This story is part of a series to raise the visibility of people living with a disability at UCSF and to share resources available at UCSF to serve and support this community. Join us as we share their stories.

While sometimes afraid to do so, Chase Anderson, MD, speaks his mind anyway – and with good reason.

The assistant professor of child and adolescent psychiatry in the UCSF School of Medicine lives with a history of depression and anxiety, tragically attempting suicide twice when he was younger.

Now in remission, Anderson is focused on leveraging his past trauma and using his current platform to alleviate those same challenges for others in his care and beyond.

“There were times that I thought whether things would be easier if I wasn’t gay … or Black,” Anderson said. “What I really wished for at the time was that society would treat someone like me better. I wished society would view me as a person. Part of the depression started because I was thinking I was wrong, that I wasn’t right for society.”

Managing ‘Minority Stress’

Born in Southern California and moving to Seattle when he was 13, Anderson had recently come out as gay. He later endured a traumatic experience at a private, mainly white Catholic School. There, he dealt with discrimination and developed depression, something he would come to label as “minority stress,” a term brought into public consciousness by Ilan Meyer, PhD, in 2003.

“I actually thought that being gay was going to be this kind of cool superpower,” Anderson said. “I feel that way now, but it took some time.”

Ultimately, enrolling at MIT for undergraduate studies may have saved Anderson’s life, helping him move into remission after the first of a few dark chapters in his life. It was there Anderson’s friends and family taught him about openness while simultaneously educating themselves on making the world a healthier place for people like him.

Chase Anderson smiles as he sits cross-legged on a fabric chair in a brightly-lit hallway.

“... What I really valued was how much work people I knew put in to better themselves while I put in work to better myself at the same time.”

Hear more from Chase

“That’s what I really valued was how much work people I knew put in to better themselves while I put in work to better myself at the same time,” Anderson said.

Although in different forms, Anderson would later experience similar trauma, discrimination and depression at stops in Chicago and Boston before coming to UCSF.

“I’m very fortunate that I’m in a place where I can speak about that,” he said. “I would not be a child psychiatrist without those experiences.” Unfortunately, many of those triggering experiences came quickly, often manifesting as “flash episodes” when minority stressors were present, Anderson explained.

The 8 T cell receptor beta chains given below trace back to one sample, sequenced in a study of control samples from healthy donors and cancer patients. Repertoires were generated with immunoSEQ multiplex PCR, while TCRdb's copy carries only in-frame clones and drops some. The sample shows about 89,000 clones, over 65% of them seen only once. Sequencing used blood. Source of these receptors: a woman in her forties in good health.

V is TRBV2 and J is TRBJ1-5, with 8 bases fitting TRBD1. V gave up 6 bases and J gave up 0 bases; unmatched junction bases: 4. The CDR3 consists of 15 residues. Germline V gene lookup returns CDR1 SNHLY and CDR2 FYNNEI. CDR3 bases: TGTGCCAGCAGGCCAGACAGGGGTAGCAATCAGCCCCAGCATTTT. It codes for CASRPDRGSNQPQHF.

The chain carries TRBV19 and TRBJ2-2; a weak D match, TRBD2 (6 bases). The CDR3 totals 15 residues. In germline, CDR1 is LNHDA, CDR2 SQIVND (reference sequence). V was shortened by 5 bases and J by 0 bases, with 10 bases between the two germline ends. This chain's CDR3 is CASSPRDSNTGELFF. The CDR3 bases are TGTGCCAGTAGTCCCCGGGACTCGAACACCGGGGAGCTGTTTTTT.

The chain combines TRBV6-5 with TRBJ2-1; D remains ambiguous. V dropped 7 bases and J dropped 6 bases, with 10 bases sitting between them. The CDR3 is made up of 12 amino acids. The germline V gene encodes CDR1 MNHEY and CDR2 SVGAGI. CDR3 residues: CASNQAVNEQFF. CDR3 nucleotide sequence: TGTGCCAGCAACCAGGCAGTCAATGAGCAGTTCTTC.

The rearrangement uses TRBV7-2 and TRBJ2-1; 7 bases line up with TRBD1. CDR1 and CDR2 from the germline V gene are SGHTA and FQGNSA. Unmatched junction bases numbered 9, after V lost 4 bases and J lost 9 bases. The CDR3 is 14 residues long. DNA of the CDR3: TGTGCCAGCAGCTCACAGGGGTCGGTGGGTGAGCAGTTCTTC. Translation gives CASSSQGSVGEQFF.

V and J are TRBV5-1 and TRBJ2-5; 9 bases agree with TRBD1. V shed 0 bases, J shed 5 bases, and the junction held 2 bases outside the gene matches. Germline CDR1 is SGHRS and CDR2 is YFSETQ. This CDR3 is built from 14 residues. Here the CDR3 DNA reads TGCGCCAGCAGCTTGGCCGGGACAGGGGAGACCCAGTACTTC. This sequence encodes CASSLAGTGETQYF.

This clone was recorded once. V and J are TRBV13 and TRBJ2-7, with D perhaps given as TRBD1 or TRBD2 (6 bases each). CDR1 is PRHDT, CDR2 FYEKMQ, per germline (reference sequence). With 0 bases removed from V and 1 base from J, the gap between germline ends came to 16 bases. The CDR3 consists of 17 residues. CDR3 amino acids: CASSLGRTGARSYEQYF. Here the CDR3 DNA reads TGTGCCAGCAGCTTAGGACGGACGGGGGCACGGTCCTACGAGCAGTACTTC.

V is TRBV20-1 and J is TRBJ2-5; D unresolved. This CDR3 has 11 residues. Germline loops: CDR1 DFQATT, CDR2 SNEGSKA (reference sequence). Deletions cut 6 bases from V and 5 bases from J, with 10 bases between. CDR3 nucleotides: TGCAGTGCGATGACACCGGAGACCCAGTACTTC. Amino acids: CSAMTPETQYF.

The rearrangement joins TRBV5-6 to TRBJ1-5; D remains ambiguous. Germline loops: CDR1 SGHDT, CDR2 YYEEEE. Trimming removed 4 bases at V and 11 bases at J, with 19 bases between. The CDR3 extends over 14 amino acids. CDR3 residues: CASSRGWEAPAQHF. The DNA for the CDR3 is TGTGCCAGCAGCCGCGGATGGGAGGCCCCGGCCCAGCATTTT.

Finding Comfort at UCSF

At UCSF, Anderson met his program director, Caitlin Costello, MD, an associate clinical professor of psychiatry who would later become his mentor.

“I found people that I love (at UCSF),” Anderson said.

Chase Anderson stands outside under a blue sky and gleefully stretches his arms behind his head while he laughs. His colleague Caitlin stands behind him and smiles as she watches him.
Chase Anderson, MD, MS, left, assistant professor in the Division of Child & Adolescent Psychiatry, has depression that is in remission. He visits the UCSF Nancy Friend Pritzker Psychiatry Building with his colleague and mentor Caitlin Costello, MD, associate clinical professor in psychiatry.

But even in an environment that fosters understanding and compassion, Anderson has found opportunities to educate others on factors that contribute to minority stress. “I know there have been people who have spoken up and been open about their mental health and that has led to some backlash sometimes,” he said. “My department is good about those things. At UCSF, there’s a sense that people want to do right by those people. But the second you hear about a mental episode, it makes people nervous.”

Viewing the World Differently

That’s exactly why Anderson, nicknamed “Dream” by his friends, feels it’s important to use his voice – both in the real world and on social media. “As a Black gay person who’s also come out as nonbinary recently…I use he and they interchangeably…you have to mask a lot of things that we shouldn’t have to mask in society. That’s also why I speak up, too.”

His goal? For people “to be authentically themselves” and dream.

“I view the world very differently,” he said. “I grew up on fantasy books. I view that future world that I hope our society will be one day as made of flexible crystals and diamonds, so they don’t shatter when they get hit by things. I view the world as a place where people say hello on the street. There’s no way to make a perfect society. That’s just not possible.

“We could be a society that’s more open (and) caring. I would want society to be more united across race, gender identity and sexual orientation. I want a world where I can have kids, where I don’t have to worry about how they go through school. I speak up because I have the privilege because I have the platform.”

Anderson joined Caro Reyes and Janhavi Bonville at a recent UCSF Town Hall highlighting members of the UCSF community with disabilities, their ongoing challenges and, importantly, what they’d like people to know as part of a larger conversation about understanding.

Diversity is inclusion.
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